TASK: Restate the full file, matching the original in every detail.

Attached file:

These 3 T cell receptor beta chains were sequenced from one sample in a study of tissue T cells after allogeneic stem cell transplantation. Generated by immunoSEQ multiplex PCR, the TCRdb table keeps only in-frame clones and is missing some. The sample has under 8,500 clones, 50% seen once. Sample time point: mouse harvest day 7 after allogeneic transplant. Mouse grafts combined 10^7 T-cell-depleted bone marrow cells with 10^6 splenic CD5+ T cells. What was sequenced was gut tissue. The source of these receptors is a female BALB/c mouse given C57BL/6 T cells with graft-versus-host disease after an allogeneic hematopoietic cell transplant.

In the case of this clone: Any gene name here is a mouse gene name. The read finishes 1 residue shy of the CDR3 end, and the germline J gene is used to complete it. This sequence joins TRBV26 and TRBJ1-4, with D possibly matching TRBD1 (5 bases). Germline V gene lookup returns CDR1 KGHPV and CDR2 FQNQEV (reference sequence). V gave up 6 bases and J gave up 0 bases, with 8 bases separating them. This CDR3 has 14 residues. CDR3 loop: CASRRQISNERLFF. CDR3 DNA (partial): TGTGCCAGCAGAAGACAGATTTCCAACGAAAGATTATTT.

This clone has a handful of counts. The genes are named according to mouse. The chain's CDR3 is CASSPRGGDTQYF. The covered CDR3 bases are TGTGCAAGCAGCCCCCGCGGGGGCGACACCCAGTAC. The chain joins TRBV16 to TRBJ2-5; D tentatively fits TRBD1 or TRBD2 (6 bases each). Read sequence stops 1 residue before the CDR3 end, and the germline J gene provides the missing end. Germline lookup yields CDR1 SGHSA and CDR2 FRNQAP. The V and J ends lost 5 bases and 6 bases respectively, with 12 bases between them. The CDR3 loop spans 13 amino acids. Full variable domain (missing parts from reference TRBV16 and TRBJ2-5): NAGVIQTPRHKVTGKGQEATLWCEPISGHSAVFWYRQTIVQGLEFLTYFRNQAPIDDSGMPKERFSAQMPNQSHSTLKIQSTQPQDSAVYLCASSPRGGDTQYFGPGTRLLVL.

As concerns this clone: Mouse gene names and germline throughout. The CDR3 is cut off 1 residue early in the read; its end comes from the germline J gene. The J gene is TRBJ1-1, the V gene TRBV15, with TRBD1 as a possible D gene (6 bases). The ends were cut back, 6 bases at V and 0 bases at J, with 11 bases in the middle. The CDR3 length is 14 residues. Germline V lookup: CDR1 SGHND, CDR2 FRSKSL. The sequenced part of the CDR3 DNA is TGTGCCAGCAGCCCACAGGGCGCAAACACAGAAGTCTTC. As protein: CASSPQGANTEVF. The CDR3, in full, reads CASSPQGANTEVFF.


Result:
These 3 T cell receptor beta chains were sequenced from one sample in a study of tissue T cells after allogeneic stem cell transplantation. Generated by immunoSEQ multiplex PCR, the TCRdb table keeps only in-frame clones and is missing some. The sample has under 8,500 clones, 50% seen once. Sample time point: mouse harvest day 7 after allogeneic transplant. Mouse grafts combined 10^7 T-cell-depleted bone marrow cells with 10^6 splenic CD5+ T cells. What was sequenced was gut tissue. The source of these receptors is a female BALB/c mouse given C57BL/6 T cells with graft-versus-host disease after an allogeneic hematopoietic cell transplant.

In the case of this clone: Any gene name here is a mouse gene name. The read finishes 1 residue shy of the CDR3 end, and the germline J gene is used to complete it. This sequence joins TRBV26 and TRBJ1-4, with D possibly matching TRBD1 (5 bases). Germline V gene lookup returns CDR1 KGHPV and CDR2 FQNQEV (reference sequence). V gave up 6 bases and J gave up 0 bases, with 8 bases separating them. This CDR3 has 14 residues. CDR3 loop: CASRRQISNERLFF. CDR3 DNA (partial): TGTGCCAGCAGAAGACAGATTTCCAACGAAAGATTATTT.

This clone has a handful of counts. The genes are named according to mouse. The chain's CDR3 is CASSPRGGDTQYF. The covered CDR3 bases are TGTGCAAGCAGCCCCCGCGGGGGCGACACCCAGTAC. The chain joins TRBV16 to TRBJ2-5; D tentatively fits TRBD1 or TRBD2 (6 bases each). Read sequence stops 1 residue before the CDR3 end, and the germline J gene provides the missing end. Germline lookup yields CDR1 SGHSA and CDR2 FRNQAP. The V and J ends lost 5 bases and 6 bases respectively, with 12 bases between them. The CDR3 loop spans 13 amino acids. Full variable domain (missing parts from reference TRBV16 and TRBJ2-5): NAGVIQTPRHKVTGKGQEATLWCEPISGHSAVFWYRQTIVQGLEFLTYFRNQAPIDDSGMPKERFSAQMPNQSHSTLKIQSTQPQDSAVYLCASSPRGGDTQYFGPGTRLLVL.

As concerns this clone: Mouse gene names and germline throughout. The CDR3 is cut off 1 residue early in the read; its end comes from the germline J gene. The J gene is TRBJ1-1, the V gene TRBV15, with TRBD1 as a possible D gene (6 bases). The ends were cut back, 6 bases at V and 0 bases at J, with 11 bases in the middle. The CDR3 length is 14 residues. Germline V lookup: CDR1 SGHND, CDR2 FRSKSL. The sequenced part of the CDR3 DNA is TGTGCCAGCAGCCCACAGGGCGCAAACACAGAAGTCTTC. As protein: CASSPQGANTEVF. The CDR3, in full, reads CASSPQGANTEVFF.